“For the reasons discussed below, this Opinion and Order authorizes Pieridae US to export U.S.-sourced natural gas to Canada—using the existing pipeline capacity of the M&N US Pipeline—for liquefaction at the proposed Goldboro LNG Project, and to re-export the U.S.- sourced natural gas in the form of LNG to non-FTA countries, and/or to FTA countries for end use in non-FTA countries, up to the requested total volume of 292 Bcf/yr (0.8 Bcf/d). In so ruling, we observe that Section 3 of the NGA differentiates between exports of natural gas to non-FTA countries and exports to FTA countries. In determining whether an export is to a FTA or non-FTA country, DOE/FE must look to the trade status of the country in which the natural gas or LNG is delivered for end use. To do otherwise would allow exporters to evade the public interest review and opportunity for public participation afforded in non-FTA export proceedings under NGA section 3(a), simply by transiting the natural gas or LNG through a FTA country en route to a non-FTA country. We do not believe Congress intended the dual-track scheme it created in the NGA to be so easily evaded.
“We emphasize that this authorization is limited to volumes that can be exported using the existing capacity of the M&N US Pipeline. As discussed in Section XI.B.2, we find that the current capacity of the cross-border facilities of the M&N US Pipeline is 833,317 dekatherms per day (Dth/d), as set forth in two orders issued to Maritimes & Northeast Pipeline, L.L.C. (Maritimes) by the Federal Energy Regulatory Commission (FERC) in 2007 and 2009, respectively. The existing capacity at the cross-border facilities thus is capable of accommodating the full volume of exports requested by Pieridae US in this proceeding (0.8 Bcf/d of natural gas).”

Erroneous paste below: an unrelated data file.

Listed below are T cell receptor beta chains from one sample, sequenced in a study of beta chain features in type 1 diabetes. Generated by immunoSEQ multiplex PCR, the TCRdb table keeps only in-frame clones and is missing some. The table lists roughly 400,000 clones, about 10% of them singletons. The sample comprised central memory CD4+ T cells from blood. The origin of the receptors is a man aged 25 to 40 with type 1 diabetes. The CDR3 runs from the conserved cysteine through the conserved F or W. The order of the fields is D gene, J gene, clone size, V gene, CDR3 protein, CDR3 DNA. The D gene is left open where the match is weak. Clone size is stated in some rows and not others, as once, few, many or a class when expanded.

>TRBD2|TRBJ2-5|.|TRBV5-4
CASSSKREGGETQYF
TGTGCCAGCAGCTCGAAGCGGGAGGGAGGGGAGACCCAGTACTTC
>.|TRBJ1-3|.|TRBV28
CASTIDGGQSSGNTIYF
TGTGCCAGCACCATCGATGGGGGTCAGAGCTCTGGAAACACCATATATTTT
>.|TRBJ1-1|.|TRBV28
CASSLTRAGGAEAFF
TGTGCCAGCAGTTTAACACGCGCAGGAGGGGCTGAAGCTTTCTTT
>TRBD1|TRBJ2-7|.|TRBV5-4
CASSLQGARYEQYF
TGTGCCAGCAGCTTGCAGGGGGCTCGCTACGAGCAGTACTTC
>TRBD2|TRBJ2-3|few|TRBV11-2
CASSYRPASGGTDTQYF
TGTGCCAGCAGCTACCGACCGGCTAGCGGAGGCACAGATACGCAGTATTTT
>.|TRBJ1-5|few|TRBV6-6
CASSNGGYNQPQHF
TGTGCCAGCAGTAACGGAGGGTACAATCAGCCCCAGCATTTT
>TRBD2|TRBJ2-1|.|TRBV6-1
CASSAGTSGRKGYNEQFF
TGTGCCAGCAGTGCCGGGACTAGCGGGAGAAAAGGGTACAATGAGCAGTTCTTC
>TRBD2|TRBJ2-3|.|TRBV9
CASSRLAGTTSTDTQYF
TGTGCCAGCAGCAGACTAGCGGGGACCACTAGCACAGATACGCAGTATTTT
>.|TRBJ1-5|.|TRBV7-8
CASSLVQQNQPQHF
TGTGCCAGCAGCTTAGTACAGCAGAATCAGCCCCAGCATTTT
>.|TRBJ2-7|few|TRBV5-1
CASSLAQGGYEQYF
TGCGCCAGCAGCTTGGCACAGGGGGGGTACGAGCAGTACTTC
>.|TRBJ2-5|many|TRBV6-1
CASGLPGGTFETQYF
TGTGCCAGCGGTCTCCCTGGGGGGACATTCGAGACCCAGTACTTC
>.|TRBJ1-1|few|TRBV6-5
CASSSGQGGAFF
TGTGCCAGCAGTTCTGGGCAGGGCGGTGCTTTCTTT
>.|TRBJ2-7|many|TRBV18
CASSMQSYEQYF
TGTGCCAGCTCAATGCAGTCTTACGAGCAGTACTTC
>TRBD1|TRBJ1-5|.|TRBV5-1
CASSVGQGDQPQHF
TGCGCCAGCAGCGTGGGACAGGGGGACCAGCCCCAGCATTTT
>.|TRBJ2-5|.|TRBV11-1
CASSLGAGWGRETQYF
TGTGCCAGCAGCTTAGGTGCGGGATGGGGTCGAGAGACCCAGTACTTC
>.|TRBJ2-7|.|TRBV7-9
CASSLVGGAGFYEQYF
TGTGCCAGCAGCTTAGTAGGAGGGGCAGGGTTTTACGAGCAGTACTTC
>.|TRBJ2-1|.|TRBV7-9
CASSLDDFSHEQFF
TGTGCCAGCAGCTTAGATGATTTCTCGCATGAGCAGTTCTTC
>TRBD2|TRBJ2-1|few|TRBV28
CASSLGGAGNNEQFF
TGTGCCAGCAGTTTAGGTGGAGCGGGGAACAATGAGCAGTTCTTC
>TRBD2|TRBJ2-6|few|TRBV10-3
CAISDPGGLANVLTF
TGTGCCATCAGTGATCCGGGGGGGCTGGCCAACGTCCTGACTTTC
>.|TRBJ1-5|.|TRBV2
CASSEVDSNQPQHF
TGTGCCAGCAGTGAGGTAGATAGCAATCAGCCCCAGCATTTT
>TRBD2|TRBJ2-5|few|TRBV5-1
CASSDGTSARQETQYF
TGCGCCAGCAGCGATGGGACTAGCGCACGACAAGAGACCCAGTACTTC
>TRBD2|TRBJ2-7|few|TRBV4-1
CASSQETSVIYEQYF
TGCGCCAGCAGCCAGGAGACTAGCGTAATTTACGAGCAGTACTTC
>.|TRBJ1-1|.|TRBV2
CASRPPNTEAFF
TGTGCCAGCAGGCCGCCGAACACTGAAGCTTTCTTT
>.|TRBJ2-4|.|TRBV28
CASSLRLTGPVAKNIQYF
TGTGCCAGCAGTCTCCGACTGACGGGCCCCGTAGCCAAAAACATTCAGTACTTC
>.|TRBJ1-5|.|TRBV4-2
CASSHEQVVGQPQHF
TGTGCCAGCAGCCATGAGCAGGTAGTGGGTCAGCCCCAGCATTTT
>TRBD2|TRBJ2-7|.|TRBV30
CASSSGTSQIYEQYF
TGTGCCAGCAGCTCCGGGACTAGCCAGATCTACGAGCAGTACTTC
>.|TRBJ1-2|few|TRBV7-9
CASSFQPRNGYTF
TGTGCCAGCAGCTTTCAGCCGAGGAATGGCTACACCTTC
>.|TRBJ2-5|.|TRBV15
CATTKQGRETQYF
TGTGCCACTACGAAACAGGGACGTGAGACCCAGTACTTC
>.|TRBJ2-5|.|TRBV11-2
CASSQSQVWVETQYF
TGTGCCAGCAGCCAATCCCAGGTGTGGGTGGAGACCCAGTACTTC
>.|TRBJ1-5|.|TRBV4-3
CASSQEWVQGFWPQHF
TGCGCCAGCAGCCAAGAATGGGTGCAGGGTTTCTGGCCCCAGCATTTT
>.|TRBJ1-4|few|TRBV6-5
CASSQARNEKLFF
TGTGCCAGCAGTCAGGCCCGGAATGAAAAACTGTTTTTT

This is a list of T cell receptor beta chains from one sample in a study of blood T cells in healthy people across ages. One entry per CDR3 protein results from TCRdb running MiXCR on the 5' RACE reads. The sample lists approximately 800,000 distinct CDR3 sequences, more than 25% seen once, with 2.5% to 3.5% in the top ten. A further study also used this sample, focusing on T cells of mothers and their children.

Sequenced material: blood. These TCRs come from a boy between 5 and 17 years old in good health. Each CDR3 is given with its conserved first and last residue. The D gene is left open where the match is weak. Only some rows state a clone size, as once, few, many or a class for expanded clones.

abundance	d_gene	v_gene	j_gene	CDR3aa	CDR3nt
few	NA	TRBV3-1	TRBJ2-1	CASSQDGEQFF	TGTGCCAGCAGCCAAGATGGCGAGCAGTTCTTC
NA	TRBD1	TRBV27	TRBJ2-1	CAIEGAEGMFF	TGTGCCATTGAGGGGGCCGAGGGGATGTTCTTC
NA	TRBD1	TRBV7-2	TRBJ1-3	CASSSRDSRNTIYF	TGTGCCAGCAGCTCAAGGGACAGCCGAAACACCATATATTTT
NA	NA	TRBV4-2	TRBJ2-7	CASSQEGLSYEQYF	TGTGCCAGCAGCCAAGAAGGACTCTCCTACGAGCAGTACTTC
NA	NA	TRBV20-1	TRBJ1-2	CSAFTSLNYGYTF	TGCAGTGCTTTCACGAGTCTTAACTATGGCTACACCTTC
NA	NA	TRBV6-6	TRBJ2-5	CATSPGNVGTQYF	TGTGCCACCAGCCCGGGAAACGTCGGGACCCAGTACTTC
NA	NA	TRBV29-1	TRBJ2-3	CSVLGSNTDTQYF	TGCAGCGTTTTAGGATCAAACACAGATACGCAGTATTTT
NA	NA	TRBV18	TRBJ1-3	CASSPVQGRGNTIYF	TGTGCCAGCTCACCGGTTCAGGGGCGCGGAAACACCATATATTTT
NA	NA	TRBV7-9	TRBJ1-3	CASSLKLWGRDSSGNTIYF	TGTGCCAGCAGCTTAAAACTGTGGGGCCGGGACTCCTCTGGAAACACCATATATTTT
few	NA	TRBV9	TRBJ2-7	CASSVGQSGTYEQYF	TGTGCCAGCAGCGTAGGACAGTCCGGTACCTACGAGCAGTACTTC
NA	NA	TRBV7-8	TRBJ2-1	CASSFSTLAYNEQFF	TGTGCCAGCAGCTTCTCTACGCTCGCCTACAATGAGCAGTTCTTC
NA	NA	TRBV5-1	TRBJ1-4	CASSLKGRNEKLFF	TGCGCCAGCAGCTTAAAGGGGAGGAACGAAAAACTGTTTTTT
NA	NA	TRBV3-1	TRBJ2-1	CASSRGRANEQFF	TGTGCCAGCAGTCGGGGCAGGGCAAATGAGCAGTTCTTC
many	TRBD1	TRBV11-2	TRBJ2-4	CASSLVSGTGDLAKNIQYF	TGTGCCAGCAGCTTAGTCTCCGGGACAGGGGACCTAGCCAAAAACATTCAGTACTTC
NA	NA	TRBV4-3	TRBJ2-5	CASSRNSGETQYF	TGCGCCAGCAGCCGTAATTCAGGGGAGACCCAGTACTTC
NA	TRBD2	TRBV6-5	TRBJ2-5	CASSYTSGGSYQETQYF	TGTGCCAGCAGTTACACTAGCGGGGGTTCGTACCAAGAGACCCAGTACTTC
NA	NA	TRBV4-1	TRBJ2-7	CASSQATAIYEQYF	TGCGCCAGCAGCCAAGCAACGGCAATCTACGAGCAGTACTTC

Concurrently with this Feb. 5 order, DOE also issued an order to Bear Head LNG Corp. and Bear Head LNG (USA) LLC granting long-term authority to export U.S.-sourced natural gas through Canada to non-FTA countries (and/or to FTA countries for end use in non-FTA countries) after liquefaction in Canada at a separate LNG project in Nova Scotia. Because both Pieridae US and Bear Head LNG propose to use the M&N US Pipeline to transport U.S.-sourced natural gas to Canada, DOE said it is limiting the combined authorized export volume in this Pieridae order and the Bear Head LNG order to a total of 0.81 Bcf/d of natural gas—the capacity of the cross-border facilities and the existing Presidential Permit. “We are attaching a similar condition to the Bear Head LNG authorization requiring the submission of a new export application should the M&N US Pipeline seek to increase its capacity in the future due in whole or in part to export operations,” said DOE. “Therefore, the non-FTA export volumes in this Order and the Bear Head LNG order are not additive to one another.”